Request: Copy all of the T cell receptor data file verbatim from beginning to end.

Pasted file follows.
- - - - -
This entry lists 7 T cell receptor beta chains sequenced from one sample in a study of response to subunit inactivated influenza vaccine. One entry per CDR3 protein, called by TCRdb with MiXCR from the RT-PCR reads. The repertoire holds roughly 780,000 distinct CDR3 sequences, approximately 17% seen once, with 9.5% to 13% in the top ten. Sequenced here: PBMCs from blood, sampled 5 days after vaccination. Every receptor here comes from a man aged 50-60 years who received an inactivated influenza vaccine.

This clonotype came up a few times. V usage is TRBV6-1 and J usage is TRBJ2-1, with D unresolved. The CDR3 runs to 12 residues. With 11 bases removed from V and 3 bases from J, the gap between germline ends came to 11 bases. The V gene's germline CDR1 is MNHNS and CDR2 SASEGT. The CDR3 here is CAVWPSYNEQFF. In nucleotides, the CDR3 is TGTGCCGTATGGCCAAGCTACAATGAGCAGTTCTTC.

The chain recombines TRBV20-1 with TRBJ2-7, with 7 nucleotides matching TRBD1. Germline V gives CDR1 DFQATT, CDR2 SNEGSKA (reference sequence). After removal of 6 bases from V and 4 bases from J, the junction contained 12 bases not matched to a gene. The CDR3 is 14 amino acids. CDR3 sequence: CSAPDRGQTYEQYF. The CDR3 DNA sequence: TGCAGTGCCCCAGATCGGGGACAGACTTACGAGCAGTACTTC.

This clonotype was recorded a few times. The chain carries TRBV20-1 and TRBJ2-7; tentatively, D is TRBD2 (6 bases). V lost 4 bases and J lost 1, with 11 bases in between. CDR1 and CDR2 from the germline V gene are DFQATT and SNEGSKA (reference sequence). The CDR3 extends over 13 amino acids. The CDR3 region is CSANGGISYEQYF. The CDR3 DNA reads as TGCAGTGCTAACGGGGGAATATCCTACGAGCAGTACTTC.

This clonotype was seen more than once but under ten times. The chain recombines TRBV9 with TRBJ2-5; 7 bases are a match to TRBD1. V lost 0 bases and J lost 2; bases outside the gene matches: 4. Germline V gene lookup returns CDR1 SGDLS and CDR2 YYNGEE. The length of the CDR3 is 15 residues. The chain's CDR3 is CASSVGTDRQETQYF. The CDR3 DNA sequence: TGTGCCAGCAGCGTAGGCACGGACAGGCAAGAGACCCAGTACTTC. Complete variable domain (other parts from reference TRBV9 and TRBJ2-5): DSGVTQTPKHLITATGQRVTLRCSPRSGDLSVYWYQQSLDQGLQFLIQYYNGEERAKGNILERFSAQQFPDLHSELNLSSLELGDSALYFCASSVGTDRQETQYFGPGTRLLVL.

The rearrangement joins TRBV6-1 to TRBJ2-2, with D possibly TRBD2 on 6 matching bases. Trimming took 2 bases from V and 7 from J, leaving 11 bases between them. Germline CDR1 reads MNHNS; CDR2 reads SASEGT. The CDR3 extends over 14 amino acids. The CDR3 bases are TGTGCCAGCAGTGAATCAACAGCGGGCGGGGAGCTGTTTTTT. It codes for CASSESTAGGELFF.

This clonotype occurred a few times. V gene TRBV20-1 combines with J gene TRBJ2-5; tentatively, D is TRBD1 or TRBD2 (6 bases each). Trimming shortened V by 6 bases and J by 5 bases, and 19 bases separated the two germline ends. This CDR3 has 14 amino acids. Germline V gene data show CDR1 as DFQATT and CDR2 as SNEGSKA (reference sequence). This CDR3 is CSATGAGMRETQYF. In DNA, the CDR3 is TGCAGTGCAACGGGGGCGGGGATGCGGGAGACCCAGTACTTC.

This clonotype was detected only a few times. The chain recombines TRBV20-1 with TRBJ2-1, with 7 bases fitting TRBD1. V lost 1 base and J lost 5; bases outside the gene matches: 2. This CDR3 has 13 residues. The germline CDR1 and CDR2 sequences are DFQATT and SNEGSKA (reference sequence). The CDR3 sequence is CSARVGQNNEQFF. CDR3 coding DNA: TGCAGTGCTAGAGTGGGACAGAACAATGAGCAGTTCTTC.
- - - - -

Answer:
This entry lists 7 T cell receptor beta chains sequenced from one sample in a study of response to subunit inactivated influenza vaccine. One entry per CDR3 protein, called by TCRdb with MiXCR from the RT-PCR reads. The repertoire holds roughly 780,000 distinct CDR3 sequences, approximately 17% seen once, with 9.5% to 13% in the top ten. Sequenced here: PBMCs from blood, sampled 5 days after vaccination. Every receptor here comes from a man aged 50-60 years who received an inactivated influenza vaccine.

This clonotype came up a few times. V usage is TRBV6-1 and J usage is TRBJ2-1, with D unresolved. The CDR3 runs to 12 residues. With 11 bases removed from V and 3 bases from J, the gap between germline ends came to 11 bases. The V gene's germline CDR1 is MNHNS and CDR2 SASEGT. The CDR3 here is CAVWPSYNEQFF. In nucleotides, the CDR3 is TGTGCCGTATGGCCAAGCTACAATGAGCAGTTCTTC.

The chain recombines TRBV20-1 with TRBJ2-7, with 7 nucleotides matching TRBD1. Germline V gives CDR1 DFQATT, CDR2 SNEGSKA (reference sequence). After removal of 6 bases from V and 4 bases from J, the junction contained 12 bases not matched to a gene. The CDR3 is 14 amino acids. CDR3 sequence: CSAPDRGQTYEQYF. The CDR3 DNA sequence: TGCAGTGCCCCAGATCGGGGACAGACTTACGAGCAGTACTTC.

This clonotype was recorded a few times. The chain carries TRBV20-1 and TRBJ2-7; tentatively, D is TRBD2 (6 bases). V lost 4 bases and J lost 1, with 11 bases in between. CDR1 and CDR2 from the germline V gene are DFQATT and SNEGSKA (reference sequence). The CDR3 extends over 13 amino acids. The CDR3 region is CSANGGISYEQYF. The CDR3 DNA reads as TGCAGTGCTAACGGGGGAATATCCTACGAGCAGTACTTC.

This clonotype was seen more than once but under ten times. The chain recombines TRBV9 with TRBJ2-5; 7 bases are a match to TRBD1. V lost 0 bases and J lost 2; bases outside the gene matches: 4. Germline V gene lookup returns CDR1 SGDLS and CDR2 YYNGEE. The length of the CDR3 is 15 residues. The chain's CDR3 is CASSVGTDRQETQYF. The CDR3 DNA sequence: TGTGCCAGCAGCGTAGGCACGGACAGGCAAGAGACCCAGTACTTC. Complete variable domain (other parts from reference TRBV9 and TRBJ2-5): DSGVTQTPKHLITATGQRVTLRCSPRSGDLSVYWYQQSLDQGLQFLIQYYNGEERAKGNILERFSAQQFPDLHSELNLSSLELGDSALYFCASSVGTDRQETQYFGPGTRLLVL.

The rearrangement joins TRBV6-1 to TRBJ2-2, with D possibly TRBD2 on 6 matching bases. Trimming took 2 bases from V and 7 from J, leaving 11 bases between them. Germline CDR1 reads MNHNS; CDR2 reads SASEGT. The CDR3 extends over 14 amino acids. The CDR3 bases are TGTGCCAGCAGTGAATCAACAGCGGGCGGGGAGCTGTTTTTT. It codes for CASSESTAGGELFF.

This clonotype occurred a few times. V gene TRBV20-1 combines with J gene TRBJ2-5; tentatively, D is TRBD1 or TRBD2 (6 bases each). Trimming shortened V by 6 bases and J by 5 bases, and 19 bases separated the two germline ends. This CDR3 has 14 amino acids. Germline V gene data show CDR1 as DFQATT and CDR2 as SNEGSKA (reference sequence). This CDR3 is CSATGAGMRETQYF. In DNA, the CDR3 is TGCAGTGCAACGGGGGCGGGGATGCGGGAGACCCAGTACTTC.

This clonotype was detected only a few times. The chain recombines TRBV20-1 with TRBJ2-1, with 7 bases fitting TRBD1. V lost 1 base and J lost 5; bases outside the gene matches: 2. This CDR3 has 13 residues. The germline CDR1 and CDR2 sequences are DFQATT and SNEGSKA (reference sequence). The CDR3 sequence is CSARVGQNNEQFF. CDR3 coding DNA: TGCAGTGCTAGAGTGGGACAGAACAATGAGCAGTTCTTC.